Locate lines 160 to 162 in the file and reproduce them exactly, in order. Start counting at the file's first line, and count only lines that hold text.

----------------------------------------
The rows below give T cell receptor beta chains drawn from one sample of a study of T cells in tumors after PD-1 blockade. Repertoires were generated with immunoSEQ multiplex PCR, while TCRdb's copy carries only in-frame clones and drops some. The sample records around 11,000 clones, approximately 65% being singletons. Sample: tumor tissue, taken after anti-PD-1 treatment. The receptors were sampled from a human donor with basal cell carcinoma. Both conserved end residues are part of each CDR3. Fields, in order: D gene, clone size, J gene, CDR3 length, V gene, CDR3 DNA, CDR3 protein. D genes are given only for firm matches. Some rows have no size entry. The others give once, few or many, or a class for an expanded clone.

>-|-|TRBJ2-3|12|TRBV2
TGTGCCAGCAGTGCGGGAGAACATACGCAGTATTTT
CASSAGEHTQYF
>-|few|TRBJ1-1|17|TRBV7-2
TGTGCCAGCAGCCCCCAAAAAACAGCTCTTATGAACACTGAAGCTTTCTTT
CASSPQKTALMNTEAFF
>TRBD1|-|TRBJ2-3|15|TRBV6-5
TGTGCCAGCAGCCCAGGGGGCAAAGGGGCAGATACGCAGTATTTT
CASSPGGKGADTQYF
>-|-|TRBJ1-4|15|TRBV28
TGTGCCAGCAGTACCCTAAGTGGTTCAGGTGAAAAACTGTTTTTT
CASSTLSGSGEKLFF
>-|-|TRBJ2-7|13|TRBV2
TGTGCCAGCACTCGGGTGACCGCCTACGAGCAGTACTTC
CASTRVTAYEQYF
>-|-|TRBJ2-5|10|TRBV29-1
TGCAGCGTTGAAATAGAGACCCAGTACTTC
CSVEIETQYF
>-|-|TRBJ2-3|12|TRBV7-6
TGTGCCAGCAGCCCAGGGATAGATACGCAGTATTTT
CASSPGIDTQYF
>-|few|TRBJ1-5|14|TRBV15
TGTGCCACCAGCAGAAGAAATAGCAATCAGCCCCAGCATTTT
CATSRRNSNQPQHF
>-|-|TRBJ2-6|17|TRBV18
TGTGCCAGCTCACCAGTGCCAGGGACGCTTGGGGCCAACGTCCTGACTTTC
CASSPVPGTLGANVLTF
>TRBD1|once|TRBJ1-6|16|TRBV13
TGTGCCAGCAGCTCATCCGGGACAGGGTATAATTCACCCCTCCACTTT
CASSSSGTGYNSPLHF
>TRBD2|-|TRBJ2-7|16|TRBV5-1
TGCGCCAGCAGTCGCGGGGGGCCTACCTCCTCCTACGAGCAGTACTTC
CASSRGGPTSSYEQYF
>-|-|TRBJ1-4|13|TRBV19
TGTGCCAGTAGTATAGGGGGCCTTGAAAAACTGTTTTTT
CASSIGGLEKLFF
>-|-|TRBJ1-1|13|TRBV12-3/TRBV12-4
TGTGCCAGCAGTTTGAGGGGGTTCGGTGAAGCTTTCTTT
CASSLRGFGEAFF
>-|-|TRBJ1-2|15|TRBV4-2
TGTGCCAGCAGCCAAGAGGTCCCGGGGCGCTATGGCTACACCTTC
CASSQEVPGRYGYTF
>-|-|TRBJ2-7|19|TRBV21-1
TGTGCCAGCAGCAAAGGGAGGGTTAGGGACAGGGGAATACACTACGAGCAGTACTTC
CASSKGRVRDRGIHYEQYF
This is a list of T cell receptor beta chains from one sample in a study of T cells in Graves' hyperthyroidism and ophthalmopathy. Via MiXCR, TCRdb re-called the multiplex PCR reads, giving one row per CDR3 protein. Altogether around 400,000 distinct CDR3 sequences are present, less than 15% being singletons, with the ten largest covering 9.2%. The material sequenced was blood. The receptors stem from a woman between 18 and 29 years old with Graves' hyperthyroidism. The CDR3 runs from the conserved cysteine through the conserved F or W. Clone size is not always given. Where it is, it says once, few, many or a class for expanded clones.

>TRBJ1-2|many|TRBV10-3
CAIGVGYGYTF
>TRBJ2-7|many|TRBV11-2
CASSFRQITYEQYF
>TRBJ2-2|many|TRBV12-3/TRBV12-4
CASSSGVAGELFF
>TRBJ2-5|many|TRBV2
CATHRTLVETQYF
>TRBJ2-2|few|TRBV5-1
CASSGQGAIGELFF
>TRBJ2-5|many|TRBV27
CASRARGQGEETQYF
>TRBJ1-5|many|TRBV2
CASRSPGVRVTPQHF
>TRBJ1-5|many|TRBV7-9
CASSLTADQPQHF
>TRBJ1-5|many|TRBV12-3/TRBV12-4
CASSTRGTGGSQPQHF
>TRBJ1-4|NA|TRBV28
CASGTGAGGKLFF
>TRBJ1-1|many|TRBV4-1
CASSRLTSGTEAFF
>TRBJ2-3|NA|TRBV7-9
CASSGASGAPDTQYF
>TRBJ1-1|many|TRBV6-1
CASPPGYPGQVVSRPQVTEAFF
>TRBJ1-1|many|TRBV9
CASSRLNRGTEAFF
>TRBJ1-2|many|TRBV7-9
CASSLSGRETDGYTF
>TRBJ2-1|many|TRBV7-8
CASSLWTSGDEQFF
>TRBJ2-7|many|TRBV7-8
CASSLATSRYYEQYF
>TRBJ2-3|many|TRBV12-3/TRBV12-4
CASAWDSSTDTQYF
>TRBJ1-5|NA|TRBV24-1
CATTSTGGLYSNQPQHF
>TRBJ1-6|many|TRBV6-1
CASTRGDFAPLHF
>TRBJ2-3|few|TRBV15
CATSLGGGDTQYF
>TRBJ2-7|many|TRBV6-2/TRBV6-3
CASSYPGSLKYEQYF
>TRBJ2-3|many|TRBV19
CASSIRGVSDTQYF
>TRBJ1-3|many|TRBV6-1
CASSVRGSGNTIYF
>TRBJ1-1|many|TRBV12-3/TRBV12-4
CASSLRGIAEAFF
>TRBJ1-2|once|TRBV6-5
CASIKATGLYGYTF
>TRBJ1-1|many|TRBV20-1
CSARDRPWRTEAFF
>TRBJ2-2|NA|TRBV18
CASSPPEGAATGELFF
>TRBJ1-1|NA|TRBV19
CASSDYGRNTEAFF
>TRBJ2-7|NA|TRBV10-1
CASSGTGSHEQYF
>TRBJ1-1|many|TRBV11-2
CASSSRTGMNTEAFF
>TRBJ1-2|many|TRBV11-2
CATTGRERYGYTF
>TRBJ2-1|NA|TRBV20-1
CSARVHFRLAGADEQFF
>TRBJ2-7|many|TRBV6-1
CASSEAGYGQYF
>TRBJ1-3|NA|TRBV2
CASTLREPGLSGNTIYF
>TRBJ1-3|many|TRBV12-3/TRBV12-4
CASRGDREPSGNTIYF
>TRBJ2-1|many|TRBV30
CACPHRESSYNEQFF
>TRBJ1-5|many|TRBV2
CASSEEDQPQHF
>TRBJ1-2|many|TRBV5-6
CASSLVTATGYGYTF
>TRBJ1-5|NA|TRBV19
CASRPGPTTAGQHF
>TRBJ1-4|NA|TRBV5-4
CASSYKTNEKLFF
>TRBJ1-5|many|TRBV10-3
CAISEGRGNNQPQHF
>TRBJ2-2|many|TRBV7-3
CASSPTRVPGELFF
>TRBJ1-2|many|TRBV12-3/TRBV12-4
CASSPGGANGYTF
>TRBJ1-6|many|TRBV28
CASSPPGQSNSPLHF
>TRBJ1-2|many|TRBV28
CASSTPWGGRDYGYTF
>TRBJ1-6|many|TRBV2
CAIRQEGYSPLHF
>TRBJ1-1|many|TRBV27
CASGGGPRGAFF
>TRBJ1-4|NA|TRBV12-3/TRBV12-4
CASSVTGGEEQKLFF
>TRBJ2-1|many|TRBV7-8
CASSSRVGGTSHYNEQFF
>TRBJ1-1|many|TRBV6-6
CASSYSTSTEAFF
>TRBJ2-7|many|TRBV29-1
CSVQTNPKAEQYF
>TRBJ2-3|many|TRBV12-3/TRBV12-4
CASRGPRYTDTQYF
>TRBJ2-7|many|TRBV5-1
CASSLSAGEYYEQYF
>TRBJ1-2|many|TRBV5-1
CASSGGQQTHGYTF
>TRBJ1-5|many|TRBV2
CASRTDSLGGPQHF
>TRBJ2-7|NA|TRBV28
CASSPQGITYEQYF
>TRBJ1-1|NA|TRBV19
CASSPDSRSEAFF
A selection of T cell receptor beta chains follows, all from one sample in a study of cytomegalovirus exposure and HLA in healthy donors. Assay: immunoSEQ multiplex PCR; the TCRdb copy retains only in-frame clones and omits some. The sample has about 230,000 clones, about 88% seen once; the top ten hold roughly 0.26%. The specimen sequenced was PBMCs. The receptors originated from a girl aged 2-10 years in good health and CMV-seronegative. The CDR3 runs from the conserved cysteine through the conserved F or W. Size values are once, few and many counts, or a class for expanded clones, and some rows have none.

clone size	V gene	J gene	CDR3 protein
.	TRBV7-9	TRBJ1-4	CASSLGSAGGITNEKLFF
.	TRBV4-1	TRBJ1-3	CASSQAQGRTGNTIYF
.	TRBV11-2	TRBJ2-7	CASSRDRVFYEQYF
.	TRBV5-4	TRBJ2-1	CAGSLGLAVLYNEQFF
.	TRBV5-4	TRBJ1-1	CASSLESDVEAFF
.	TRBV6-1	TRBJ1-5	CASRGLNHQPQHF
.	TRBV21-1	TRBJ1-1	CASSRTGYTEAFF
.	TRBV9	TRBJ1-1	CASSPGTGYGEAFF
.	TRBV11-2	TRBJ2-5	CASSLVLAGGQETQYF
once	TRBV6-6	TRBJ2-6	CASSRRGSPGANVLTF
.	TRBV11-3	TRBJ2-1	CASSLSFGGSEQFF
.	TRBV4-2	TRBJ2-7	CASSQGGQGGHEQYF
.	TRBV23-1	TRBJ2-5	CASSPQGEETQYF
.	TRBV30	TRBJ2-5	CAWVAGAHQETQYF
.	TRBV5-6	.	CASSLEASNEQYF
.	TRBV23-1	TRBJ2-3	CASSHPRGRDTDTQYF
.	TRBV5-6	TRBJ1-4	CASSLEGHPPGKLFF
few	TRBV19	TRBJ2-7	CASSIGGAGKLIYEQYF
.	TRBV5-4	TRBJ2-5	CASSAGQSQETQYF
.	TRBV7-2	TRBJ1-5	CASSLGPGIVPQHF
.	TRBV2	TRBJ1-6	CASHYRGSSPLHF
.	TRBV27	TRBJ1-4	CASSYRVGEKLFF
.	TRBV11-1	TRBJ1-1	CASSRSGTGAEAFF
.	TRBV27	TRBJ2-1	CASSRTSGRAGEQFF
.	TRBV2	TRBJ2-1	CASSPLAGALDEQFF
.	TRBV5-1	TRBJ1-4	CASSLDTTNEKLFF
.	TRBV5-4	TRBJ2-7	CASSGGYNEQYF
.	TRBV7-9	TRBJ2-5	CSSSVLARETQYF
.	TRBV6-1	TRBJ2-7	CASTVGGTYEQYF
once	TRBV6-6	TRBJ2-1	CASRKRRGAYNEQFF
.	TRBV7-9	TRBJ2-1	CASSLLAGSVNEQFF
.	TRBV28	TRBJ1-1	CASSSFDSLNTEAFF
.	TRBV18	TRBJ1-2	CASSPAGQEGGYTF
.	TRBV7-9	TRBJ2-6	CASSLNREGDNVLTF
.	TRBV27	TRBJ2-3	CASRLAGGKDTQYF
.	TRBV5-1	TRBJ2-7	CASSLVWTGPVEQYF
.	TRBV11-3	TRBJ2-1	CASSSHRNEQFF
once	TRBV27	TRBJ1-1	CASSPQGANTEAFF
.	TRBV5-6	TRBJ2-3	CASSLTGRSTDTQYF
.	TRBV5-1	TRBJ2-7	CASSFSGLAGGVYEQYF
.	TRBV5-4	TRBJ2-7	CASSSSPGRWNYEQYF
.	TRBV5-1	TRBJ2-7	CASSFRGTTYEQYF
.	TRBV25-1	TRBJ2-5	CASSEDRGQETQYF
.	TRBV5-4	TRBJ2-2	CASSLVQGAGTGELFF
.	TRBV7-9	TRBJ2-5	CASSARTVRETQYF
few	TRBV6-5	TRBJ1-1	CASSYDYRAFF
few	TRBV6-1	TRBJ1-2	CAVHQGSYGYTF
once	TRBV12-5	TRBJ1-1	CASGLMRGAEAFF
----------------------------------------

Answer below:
>TRBJ2-7|NA|TRBV28
CASSPQGITYEQYF
>TRBJ1-1|NA|TRBV19